A hand drawn website site map

In the world of web design these objects traditionally come in the form of maps, diagrams, prototypes, and lists.  In my daily life the most common objects I create are lists, I'm always using maps for helping to find my bearings. At work we're creating diagrams and prototypes all the time - all key elements in the life of a user experience designer.

At the information-gathering phase of a project, I usually sketch some kind of list or hierarchy diagram to make sense of a brief or a set of requirements. I’m always keen to tease out my client’s core business objectives at an early stage – as this should influence the direction that I take the IA. and ultimately make it as easy as possible for a user to complete their end goals.

Understanding the detail

When deciding which object to create it’s important to consider the initial scope and scale of the project – this helps to find the right way to visualise the objectives and makes it understandable for the rest of the team and very importantly, the client. There are different levels of detail that the first diagram could be broken down to, but it’s worth considering the audience and what they need to see to begin with. It may be more appropriate at the beginning to keep it lightweight and simple, then add more technical details later as the audience shifts towards a more deliverable build phase.

Someone drawing out user flows

Choose your language wisely

Another very important aspect to consider whilst creating diagrams, and one that is often overlooked is that of the language and labels used. These should be simple and relatable to the audience. If too many technical words and abbreviations are used for example, it's likely the audience will have a lot of questions.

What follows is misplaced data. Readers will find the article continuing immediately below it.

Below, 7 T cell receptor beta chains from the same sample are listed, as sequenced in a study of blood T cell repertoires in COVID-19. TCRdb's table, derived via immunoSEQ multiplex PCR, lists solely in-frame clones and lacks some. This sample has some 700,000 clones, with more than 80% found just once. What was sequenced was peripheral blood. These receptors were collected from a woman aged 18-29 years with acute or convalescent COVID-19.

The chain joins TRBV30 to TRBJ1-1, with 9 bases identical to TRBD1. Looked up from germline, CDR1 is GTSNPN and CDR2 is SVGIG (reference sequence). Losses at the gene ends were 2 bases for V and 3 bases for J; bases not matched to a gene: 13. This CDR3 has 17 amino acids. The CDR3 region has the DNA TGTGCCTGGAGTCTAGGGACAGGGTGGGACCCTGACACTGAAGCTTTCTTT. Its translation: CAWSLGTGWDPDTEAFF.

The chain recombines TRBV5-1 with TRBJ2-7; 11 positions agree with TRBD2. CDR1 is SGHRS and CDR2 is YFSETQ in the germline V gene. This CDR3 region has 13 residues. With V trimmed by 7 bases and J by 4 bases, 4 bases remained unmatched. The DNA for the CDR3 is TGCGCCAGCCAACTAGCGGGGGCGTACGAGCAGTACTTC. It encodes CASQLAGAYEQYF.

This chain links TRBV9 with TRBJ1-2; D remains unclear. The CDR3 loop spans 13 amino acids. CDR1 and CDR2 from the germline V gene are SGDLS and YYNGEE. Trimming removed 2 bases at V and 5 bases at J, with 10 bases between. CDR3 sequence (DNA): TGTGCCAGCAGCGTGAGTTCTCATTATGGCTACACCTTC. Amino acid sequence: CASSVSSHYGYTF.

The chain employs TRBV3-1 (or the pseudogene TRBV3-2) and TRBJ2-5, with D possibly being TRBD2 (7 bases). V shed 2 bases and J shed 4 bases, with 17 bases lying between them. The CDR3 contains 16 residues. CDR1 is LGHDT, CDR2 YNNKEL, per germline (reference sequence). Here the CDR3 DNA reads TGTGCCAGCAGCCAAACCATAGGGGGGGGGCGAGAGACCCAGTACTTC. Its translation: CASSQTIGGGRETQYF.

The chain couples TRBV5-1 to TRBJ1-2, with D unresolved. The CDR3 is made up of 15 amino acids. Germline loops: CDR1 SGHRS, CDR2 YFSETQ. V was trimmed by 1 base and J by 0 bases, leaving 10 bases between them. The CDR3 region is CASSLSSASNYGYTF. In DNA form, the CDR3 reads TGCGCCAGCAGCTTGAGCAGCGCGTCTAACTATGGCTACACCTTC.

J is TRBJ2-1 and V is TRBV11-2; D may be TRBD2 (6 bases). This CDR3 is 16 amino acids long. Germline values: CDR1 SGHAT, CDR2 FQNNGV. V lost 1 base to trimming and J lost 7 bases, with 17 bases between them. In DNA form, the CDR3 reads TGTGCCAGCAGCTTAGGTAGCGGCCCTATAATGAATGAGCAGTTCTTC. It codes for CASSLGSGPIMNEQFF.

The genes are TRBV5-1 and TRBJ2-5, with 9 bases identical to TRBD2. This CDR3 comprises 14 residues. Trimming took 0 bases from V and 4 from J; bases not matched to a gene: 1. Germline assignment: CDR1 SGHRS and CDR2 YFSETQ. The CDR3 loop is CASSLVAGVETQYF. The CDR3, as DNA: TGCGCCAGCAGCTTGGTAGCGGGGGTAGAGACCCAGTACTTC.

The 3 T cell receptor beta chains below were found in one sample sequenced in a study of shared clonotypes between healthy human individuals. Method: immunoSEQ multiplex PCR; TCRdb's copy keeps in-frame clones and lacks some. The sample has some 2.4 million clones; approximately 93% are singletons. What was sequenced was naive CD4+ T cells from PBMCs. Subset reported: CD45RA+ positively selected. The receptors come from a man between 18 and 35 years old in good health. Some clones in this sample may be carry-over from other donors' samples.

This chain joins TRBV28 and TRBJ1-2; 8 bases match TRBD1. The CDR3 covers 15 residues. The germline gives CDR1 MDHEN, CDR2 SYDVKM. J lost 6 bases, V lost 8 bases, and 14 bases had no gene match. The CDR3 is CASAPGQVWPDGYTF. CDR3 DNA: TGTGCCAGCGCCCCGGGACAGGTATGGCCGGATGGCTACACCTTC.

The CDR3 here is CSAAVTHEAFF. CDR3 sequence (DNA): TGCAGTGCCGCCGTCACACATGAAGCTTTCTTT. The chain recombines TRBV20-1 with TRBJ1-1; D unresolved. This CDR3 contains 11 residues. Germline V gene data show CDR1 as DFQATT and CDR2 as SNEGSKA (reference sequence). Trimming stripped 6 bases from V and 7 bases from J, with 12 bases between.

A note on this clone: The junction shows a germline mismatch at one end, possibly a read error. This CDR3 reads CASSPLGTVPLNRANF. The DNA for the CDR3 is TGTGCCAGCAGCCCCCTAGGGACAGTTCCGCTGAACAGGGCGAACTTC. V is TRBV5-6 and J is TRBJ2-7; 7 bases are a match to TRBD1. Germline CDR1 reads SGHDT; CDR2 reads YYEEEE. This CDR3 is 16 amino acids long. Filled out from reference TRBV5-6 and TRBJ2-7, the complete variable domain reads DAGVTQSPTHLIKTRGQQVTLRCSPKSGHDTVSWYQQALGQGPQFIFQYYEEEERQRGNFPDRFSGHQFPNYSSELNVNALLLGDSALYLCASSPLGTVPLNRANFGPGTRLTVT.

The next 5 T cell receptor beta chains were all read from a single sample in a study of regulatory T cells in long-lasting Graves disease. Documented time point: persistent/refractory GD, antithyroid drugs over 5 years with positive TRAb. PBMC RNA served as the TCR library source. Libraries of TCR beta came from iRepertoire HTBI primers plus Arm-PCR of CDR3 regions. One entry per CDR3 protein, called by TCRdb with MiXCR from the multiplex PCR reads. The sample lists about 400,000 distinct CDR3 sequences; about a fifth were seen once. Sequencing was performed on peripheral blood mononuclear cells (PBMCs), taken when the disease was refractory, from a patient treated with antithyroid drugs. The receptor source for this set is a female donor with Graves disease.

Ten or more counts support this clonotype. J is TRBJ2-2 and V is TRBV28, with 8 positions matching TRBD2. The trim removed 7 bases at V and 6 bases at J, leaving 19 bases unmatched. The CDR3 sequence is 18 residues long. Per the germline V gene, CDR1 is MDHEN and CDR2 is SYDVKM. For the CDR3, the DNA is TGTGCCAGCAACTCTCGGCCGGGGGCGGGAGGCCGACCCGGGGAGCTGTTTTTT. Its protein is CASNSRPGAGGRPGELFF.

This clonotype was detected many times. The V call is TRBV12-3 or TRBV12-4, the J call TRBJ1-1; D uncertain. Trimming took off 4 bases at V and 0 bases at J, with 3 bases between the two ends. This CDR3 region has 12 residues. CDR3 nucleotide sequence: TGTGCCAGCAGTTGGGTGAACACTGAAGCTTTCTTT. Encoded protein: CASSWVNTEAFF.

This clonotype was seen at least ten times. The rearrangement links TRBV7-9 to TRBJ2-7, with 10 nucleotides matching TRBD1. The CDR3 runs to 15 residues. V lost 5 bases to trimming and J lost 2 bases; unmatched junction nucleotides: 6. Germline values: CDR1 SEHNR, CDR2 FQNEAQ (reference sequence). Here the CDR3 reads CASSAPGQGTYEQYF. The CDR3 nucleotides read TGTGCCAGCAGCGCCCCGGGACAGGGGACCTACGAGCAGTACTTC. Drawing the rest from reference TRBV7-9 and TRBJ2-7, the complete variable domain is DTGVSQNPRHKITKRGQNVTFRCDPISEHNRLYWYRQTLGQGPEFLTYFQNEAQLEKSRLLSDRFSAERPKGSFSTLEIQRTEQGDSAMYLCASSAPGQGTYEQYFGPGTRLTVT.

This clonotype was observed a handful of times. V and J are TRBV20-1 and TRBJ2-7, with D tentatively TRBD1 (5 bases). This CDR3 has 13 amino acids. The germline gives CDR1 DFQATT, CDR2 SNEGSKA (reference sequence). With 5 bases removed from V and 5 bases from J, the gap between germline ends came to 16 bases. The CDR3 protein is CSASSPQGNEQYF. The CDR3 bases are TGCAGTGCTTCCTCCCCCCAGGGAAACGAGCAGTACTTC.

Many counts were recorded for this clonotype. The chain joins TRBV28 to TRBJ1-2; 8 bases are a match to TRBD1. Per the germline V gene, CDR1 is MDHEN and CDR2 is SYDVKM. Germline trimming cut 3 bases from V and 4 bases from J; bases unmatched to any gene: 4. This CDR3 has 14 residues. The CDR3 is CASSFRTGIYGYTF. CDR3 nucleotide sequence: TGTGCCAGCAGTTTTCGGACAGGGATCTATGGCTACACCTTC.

The more complex a project, the more likely that revisions and changes will occur, so the diagram should be clean, tidy and can be shared and commented on easily. Throughout the process it should be remembered that this is a human mess that requires to be cleaned up and organised. 

But I’m not the architect!

By writing this blog, my intention wasn't to inspire you into being an expert diagram geek! As I mentioned at the beginning, we have all been information architects at some point in our life, through everyday information sorting exercises, even if we haven't realised at the time. 

What I think is important to highlight is the time that can be wasted on a digital project if the complexity isn't broken down first into whatever type of diagram helps to make the path forward clearer. As a web design professional, I have seen many occasions where a brief has been taken and ran with too quickly, without fully understanding some of the finer complexities within. Even the initial brief can sometimes be incorrect, so by first seeing another diagrammatic interpretation – this may help highlight excessive information, missing information, or even a fundamental error or flaw. The idea is to begin the process of collaboration as early as possible, as ultimately without this we can never reach a truly successful end user experience.

What do you think; do you think it helps to see a visual interpretation of information? If you would like to discuss any of the points covered please do get in touch!